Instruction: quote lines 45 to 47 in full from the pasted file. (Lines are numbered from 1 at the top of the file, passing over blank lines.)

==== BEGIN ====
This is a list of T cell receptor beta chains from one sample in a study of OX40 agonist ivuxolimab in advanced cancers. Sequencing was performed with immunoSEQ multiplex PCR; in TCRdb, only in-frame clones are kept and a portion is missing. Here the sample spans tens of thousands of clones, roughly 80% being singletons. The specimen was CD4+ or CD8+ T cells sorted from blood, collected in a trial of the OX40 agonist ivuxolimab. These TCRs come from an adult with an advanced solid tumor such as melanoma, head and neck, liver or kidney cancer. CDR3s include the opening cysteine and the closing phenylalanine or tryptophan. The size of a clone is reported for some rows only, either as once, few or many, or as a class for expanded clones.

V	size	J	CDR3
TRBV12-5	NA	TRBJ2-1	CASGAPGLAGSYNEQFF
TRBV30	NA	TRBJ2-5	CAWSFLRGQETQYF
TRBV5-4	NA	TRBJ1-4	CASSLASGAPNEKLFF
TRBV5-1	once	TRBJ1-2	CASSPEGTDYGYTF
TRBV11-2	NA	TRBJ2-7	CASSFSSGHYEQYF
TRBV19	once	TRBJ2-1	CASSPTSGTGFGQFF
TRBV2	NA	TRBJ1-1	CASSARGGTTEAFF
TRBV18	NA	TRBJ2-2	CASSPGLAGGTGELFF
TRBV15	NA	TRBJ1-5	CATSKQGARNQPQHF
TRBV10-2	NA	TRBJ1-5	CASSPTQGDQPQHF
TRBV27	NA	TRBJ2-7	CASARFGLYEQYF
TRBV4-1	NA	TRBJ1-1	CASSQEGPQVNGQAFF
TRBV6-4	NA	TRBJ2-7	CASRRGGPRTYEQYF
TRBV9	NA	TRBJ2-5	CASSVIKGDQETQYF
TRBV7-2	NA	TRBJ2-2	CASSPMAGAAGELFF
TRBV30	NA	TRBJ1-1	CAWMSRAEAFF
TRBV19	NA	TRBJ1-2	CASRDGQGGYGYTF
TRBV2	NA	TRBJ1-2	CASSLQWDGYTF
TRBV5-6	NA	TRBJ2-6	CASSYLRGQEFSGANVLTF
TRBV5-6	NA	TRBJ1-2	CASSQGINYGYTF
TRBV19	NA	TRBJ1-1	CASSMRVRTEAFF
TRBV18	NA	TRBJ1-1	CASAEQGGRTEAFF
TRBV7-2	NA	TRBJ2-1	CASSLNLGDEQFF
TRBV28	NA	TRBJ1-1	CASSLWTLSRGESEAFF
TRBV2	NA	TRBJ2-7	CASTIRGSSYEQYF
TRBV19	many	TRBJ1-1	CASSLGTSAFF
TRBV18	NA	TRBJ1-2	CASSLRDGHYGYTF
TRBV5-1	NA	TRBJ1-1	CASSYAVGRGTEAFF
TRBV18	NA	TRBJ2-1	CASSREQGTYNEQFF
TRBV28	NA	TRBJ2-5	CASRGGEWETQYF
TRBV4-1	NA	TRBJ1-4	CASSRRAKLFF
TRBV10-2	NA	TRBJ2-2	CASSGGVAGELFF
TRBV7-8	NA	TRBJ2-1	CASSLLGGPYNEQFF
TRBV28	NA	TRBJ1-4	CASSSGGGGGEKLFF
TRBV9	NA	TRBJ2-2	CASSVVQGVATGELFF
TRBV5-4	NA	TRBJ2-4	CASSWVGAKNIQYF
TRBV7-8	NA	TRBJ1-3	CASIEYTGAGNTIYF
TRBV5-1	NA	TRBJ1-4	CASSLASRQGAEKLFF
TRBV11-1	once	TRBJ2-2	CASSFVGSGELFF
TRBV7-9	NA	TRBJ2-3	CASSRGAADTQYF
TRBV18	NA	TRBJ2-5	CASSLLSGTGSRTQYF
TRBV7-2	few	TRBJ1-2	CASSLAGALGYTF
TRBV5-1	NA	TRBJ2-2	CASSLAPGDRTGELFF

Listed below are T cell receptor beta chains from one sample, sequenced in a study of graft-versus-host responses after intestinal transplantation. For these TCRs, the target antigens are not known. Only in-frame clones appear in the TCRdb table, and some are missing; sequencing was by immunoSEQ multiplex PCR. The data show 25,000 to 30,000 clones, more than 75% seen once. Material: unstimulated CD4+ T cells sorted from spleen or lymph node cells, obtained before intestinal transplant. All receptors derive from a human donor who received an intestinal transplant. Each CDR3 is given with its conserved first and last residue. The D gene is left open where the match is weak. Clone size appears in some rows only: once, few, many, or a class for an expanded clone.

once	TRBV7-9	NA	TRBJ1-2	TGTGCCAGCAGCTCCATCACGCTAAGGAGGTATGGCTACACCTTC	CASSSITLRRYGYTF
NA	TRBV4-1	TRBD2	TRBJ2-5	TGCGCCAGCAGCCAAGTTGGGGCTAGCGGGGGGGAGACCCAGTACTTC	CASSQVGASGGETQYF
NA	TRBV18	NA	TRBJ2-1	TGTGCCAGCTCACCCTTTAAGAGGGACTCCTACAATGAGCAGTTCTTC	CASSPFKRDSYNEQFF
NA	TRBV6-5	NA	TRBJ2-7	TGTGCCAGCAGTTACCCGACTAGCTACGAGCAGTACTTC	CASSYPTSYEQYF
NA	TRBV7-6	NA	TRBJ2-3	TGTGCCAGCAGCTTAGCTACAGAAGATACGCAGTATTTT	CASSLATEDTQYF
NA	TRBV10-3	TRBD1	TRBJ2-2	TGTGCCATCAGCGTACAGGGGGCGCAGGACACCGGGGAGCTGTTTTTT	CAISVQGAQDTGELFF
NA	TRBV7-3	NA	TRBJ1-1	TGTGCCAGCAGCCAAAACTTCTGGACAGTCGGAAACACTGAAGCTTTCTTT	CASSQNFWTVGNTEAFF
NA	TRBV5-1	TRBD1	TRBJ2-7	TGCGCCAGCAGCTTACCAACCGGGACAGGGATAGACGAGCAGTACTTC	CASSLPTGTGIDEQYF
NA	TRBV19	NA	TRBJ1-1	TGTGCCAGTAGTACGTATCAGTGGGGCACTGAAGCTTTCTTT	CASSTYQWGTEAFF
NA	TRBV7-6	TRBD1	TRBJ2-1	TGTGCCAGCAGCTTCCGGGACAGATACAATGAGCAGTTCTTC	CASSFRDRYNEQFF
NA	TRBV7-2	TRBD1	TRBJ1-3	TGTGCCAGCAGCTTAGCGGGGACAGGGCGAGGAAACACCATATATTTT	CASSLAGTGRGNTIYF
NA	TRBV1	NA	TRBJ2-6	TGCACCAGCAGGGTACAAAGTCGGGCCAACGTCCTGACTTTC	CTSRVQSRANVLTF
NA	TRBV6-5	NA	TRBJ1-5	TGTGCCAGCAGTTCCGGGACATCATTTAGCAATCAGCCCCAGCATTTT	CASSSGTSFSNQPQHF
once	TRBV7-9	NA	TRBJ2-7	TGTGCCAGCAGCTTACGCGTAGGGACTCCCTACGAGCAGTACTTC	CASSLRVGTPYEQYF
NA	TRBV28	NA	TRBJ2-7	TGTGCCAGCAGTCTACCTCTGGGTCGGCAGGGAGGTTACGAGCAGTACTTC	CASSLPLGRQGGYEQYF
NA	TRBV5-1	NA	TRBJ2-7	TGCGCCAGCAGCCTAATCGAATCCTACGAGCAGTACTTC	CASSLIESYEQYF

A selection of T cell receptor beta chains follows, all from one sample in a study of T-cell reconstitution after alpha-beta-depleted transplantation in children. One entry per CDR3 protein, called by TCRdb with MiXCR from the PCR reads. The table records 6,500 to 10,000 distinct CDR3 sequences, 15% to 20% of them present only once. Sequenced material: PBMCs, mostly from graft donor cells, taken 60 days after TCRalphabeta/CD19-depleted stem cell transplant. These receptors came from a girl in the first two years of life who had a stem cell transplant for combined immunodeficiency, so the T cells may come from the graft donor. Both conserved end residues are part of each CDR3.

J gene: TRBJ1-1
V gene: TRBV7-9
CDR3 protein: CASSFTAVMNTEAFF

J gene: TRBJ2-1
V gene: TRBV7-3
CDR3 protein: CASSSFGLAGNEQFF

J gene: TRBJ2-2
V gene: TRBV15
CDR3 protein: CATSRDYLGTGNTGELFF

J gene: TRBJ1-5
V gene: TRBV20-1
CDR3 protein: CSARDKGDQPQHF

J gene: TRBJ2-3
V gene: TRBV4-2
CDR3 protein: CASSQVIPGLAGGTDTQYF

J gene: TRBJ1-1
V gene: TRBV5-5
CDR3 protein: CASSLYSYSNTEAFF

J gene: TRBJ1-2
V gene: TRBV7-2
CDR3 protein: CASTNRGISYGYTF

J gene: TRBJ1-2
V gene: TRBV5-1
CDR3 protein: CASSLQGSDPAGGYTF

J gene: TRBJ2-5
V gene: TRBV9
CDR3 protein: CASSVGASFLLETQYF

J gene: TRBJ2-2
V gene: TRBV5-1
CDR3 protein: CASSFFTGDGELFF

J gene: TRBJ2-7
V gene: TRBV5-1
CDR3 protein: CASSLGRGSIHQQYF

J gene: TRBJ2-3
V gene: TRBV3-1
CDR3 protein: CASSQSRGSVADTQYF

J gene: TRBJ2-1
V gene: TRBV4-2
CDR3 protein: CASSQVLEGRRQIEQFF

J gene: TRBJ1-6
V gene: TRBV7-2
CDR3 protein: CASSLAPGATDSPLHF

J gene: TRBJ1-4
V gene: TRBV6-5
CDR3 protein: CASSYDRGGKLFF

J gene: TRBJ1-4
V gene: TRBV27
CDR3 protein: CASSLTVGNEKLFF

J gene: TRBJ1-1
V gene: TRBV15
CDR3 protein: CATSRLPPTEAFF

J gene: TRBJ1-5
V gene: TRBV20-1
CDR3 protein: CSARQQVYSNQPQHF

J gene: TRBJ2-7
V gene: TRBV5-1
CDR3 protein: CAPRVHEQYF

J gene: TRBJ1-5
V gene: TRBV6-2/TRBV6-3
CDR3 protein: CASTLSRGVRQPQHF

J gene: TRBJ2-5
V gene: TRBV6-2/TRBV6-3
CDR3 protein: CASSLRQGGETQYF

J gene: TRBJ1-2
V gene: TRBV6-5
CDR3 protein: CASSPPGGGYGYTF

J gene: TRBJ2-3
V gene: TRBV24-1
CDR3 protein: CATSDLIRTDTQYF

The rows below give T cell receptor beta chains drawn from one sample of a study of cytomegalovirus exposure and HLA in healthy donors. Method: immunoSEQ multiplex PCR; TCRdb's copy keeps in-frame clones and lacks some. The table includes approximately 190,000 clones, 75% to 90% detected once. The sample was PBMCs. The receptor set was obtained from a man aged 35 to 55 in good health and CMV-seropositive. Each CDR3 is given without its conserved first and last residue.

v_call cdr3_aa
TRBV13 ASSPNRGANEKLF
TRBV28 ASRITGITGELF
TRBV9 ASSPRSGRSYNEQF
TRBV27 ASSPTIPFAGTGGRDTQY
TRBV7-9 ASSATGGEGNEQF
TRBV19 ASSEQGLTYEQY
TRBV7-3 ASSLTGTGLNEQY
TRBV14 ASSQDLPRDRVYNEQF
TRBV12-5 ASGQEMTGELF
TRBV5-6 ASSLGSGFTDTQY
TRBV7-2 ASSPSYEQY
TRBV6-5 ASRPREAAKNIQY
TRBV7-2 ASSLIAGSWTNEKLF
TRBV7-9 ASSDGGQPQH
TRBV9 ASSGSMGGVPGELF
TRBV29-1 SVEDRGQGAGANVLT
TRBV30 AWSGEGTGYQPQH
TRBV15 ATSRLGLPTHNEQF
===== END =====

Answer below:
TRBV5-1	NA	TRBJ2-2	CASSLAPGDRTGELFF

Listed below are T cell receptor beta chains from one sample, sequenced in a study of graft-versus-host responses after intestinal transplantation. For these TCRs, the target antigens are not known. Only in-frame clones appear in the TCRdb table, and some are missing; sequencing was by immunoSEQ multiplex PCR. The data show 25,000 to 30,000 clones, more than 75% seen once. Material: unstimulated CD4+ T cells sorted from spleen or lymph node cells, obtained before intestinal transplant. All receptors derive from a human donor who received an intestinal transplant. Each CDR3 is given with its conserved first and last residue. The D gene is left open where the match is weak. Clone size appears in some rows only: once, few, many, or a class for an expanded clone.

once	TRBV7-9	NA	TRBJ1-2	TGTGCCAGCAGCTCCATCACGCTAAGGAGGTATGGCTACACCTTC	CASSSITLRRYGYTF